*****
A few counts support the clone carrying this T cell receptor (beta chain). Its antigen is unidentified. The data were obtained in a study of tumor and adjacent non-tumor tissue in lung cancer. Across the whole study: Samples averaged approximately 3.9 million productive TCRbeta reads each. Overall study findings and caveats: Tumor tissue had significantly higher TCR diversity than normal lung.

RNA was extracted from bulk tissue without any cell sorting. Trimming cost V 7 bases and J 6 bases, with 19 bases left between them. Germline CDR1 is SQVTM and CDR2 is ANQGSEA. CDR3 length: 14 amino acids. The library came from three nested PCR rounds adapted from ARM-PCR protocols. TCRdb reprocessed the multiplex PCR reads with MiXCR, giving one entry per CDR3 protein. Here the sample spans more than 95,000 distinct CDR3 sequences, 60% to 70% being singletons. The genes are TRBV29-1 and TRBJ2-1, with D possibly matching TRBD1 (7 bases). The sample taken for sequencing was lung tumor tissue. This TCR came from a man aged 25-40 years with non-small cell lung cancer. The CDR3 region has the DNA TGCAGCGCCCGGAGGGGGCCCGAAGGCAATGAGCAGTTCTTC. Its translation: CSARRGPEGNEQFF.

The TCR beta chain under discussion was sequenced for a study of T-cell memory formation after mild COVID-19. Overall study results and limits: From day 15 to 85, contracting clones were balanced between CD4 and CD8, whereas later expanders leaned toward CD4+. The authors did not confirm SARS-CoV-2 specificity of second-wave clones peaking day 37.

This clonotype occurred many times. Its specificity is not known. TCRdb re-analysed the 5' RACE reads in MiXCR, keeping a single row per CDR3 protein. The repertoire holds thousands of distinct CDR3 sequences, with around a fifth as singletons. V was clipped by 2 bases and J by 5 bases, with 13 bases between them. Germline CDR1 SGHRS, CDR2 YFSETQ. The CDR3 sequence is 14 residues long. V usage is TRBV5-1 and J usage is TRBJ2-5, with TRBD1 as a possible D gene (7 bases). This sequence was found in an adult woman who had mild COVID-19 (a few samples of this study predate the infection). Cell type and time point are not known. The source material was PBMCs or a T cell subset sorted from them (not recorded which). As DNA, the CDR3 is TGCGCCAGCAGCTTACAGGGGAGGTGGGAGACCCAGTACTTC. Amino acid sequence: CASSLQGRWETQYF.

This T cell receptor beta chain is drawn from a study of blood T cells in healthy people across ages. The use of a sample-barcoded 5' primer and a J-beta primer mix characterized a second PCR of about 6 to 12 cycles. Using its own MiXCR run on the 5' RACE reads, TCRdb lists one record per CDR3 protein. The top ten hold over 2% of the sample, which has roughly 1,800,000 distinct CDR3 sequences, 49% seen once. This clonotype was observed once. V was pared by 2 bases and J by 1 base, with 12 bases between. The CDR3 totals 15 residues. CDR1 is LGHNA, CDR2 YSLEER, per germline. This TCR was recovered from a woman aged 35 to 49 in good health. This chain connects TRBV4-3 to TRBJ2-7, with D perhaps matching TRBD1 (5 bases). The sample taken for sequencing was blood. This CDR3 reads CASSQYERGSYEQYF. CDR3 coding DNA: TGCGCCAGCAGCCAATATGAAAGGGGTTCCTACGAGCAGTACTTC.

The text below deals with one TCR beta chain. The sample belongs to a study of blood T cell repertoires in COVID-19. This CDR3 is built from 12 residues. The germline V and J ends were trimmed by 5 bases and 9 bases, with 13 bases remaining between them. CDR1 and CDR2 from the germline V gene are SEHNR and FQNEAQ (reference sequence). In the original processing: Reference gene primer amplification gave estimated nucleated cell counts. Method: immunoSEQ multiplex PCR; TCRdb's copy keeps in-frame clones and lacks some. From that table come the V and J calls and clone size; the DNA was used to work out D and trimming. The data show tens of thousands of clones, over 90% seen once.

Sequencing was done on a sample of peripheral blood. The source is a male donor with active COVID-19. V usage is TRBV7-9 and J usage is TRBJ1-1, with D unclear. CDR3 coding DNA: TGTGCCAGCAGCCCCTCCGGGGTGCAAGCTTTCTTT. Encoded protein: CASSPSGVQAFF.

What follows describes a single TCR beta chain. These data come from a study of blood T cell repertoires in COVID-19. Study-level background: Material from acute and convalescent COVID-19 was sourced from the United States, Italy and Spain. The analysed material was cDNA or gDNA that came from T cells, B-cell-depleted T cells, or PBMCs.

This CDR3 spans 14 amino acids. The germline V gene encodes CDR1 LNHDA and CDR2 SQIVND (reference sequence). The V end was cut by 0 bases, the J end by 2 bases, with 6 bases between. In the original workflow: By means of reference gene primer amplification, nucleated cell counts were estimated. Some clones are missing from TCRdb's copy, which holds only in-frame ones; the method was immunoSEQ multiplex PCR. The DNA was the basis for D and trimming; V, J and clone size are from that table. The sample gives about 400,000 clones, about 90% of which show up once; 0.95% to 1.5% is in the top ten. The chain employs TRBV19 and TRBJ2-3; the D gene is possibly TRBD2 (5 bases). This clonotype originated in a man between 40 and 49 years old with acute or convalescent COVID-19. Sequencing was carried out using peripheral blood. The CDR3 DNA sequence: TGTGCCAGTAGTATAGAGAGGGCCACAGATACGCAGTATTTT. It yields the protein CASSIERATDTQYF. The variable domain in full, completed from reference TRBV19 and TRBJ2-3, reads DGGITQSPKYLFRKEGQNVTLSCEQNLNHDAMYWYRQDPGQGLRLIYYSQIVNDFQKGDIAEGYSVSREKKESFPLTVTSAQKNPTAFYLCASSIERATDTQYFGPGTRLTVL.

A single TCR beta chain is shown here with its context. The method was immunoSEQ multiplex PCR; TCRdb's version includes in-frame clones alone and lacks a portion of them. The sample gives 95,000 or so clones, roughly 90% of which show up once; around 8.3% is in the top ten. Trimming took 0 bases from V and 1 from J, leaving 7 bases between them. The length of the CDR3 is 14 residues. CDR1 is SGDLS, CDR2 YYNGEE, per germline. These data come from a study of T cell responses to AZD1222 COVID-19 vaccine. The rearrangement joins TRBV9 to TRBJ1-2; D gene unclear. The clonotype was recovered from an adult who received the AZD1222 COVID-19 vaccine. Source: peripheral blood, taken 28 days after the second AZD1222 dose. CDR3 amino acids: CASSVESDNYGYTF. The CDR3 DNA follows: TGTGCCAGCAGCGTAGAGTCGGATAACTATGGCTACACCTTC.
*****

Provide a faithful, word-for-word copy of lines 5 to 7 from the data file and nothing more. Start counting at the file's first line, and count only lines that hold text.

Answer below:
This T cell receptor beta chain is drawn from a study of blood T cells in healthy people across ages. The use of a sample-barcoded 5' primer and a J-beta primer mix characterized a second PCR of about 6 to 12 cycles. Using its own MiXCR run on the 5' RACE reads, TCRdb lists one record per CDR3 protein. The top ten hold over 2% of the sample, which has roughly 1,800,000 distinct CDR3 sequences, 49% seen once. This clonotype was observed once. V was pared by 2 bases and J by 1 base, with 12 bases between. The CDR3 totals 15 residues. CDR1 is LGHNA, CDR2 YSLEER, per germline. This TCR was recovered from a woman aged 35 to 49 in good health. This chain connects TRBV4-3 to TRBJ2-7, with D perhaps matching TRBD1 (5 bases). The sample taken for sequencing was blood. This CDR3 reads CASSQYERGSYEQYF. CDR3 coding DNA: TGCGCCAGCAGCCAATATGAAAGGGGTTCCTACGAGCAGTACTTC.

The text below deals with one TCR beta chain. The sample belongs to a study of blood T cell repertoires in COVID-19. This CDR3 is built from 12 residues. The germline V and J ends were trimmed by 5 bases and 9 bases, with 13 bases remaining between them. CDR1 and CDR2 from the germline V gene are SEHNR and FQNEAQ (reference sequence). In the original processing: Reference gene primer amplification gave estimated nucleated cell counts. Method: immunoSEQ multiplex PCR; TCRdb's copy keeps in-frame clones and lacks some. From that table come the V and J calls and clone size; the DNA was used to work out D and trimming. The data show tens of thousands of clones, over 90% seen once.

Sequencing was done on a sample of peripheral blood. The source is a male donor with active COVID-19. V usage is TRBV7-9 and J usage is TRBJ1-1, with D unclear. CDR3 coding DNA: TGTGCCAGCAGCCCCTCCGGGGTGCAAGCTTTCTTT. Encoded protein: CASSPSGVQAFF.